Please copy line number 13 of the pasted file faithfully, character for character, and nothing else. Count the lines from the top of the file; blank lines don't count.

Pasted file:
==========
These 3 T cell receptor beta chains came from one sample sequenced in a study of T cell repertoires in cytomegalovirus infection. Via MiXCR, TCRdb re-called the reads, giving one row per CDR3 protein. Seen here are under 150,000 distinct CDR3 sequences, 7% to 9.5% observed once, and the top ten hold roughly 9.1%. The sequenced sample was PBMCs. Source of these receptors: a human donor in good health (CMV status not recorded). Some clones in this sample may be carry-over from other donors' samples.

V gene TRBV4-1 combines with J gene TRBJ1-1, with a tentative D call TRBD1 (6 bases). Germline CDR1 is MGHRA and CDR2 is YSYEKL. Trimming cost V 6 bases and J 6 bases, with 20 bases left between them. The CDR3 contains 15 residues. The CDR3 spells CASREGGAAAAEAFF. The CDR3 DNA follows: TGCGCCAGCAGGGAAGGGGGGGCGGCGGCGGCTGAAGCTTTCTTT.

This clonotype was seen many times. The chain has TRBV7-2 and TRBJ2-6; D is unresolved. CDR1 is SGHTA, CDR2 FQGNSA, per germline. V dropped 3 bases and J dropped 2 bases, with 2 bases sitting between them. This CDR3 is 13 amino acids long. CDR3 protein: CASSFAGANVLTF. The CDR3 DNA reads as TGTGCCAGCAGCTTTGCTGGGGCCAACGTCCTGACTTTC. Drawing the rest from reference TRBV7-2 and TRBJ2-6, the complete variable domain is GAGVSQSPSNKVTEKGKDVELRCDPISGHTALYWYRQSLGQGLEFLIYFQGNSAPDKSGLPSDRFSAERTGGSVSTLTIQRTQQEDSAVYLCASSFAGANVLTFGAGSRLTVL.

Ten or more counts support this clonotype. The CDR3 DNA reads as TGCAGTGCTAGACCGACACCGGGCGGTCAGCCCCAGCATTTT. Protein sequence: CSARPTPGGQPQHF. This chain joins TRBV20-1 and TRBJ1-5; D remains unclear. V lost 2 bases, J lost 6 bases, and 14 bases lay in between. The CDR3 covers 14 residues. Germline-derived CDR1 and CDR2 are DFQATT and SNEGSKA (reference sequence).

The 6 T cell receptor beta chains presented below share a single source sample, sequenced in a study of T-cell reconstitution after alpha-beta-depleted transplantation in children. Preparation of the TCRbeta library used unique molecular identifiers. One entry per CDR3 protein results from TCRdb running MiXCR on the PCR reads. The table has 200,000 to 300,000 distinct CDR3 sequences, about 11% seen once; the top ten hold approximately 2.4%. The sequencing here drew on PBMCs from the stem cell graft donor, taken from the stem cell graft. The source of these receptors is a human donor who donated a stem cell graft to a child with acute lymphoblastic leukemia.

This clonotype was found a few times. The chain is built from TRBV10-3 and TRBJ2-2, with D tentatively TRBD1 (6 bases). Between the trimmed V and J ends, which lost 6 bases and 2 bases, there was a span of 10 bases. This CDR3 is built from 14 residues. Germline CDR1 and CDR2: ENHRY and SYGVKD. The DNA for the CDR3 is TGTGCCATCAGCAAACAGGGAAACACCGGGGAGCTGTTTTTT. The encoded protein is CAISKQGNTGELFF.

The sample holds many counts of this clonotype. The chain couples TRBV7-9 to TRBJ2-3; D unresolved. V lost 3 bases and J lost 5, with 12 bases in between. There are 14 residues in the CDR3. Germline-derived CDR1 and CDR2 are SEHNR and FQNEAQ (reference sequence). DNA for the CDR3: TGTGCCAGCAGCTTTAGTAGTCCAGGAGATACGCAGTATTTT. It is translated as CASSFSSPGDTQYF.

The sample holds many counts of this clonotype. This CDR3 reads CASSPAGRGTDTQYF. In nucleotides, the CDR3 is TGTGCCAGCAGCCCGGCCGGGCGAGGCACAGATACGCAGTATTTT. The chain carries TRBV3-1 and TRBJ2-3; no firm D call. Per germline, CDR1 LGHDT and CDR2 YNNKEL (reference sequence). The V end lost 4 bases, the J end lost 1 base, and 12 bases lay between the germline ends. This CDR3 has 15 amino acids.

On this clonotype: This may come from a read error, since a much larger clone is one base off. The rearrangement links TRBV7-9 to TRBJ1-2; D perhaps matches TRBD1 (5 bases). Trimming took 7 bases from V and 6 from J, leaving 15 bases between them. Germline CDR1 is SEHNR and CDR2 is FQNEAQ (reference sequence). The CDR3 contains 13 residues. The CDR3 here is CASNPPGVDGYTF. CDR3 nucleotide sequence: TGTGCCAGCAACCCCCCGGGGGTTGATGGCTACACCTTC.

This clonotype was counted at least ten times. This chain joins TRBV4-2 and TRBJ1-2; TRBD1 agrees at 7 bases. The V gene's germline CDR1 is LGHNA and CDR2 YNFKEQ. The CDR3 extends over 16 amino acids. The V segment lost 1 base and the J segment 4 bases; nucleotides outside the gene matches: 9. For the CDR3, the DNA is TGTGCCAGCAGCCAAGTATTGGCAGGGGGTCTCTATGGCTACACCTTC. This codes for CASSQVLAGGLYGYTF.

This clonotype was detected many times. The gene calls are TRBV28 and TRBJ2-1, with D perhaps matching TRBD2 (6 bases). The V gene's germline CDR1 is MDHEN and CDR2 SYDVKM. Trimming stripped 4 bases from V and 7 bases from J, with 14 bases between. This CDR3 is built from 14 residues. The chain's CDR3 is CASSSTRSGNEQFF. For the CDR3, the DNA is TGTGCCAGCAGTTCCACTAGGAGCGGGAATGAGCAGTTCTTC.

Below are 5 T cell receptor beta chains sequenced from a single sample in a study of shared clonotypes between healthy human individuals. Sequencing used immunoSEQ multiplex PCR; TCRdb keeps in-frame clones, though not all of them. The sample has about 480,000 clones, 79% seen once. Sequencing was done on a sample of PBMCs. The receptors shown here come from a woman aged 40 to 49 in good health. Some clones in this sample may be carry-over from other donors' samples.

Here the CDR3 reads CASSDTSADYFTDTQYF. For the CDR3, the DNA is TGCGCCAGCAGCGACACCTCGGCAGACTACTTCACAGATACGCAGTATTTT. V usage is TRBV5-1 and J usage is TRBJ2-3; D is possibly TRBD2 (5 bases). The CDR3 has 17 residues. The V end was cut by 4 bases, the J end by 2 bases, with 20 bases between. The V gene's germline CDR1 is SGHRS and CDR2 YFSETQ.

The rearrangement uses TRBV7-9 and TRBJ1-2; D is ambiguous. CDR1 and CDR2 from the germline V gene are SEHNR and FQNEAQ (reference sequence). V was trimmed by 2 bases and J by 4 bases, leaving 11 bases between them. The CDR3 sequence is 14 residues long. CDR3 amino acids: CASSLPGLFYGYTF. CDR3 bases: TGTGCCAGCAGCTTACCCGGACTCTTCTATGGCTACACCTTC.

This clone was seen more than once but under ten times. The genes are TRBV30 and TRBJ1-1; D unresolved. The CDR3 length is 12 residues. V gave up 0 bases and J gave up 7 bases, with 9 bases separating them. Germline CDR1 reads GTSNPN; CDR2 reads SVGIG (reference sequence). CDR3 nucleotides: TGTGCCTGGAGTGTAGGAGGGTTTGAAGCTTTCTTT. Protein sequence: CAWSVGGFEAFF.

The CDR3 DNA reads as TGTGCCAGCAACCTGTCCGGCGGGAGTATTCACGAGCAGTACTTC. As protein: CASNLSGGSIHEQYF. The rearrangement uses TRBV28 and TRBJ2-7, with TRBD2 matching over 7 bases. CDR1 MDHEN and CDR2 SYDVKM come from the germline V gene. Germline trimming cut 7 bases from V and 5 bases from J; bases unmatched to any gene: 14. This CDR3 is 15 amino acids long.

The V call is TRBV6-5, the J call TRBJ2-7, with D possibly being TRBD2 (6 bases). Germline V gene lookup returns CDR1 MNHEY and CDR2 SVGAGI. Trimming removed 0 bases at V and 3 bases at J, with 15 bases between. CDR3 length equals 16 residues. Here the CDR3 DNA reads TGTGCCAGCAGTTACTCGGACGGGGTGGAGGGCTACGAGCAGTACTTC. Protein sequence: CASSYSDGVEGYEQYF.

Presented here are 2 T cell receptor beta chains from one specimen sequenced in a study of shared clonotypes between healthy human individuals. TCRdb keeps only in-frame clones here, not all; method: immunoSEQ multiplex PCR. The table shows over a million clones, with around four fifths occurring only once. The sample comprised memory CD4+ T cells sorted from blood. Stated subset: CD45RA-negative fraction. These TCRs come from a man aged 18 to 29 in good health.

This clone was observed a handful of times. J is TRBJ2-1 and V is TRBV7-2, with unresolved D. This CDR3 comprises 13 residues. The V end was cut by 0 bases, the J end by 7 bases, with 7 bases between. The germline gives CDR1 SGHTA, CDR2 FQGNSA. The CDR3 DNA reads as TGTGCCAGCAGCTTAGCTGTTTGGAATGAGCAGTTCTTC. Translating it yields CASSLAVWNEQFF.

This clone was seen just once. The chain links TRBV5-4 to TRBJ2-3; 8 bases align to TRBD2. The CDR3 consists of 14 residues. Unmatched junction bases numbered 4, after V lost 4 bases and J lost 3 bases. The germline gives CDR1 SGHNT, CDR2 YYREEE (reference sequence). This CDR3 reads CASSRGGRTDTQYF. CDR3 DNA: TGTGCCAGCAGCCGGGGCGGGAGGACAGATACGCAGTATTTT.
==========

Here the CDR3 reads CASSDTSADYFTDTQYF. For the CDR3, the DNA is TGCGCCAGCAGCGACACCTCGGCAGACTACTTCACAGATACGCAGTATTTT. V usage is TRBV5-1 and J usage is TRBJ2-3; D is possibly TRBD2 (5 bases). The CDR3 has 17 residues. The V end was cut by 4 bases, the J end by 2 bases, with 20 bases between. The V gene's germline CDR1 is SGHRS and CDR2 YFSETQ.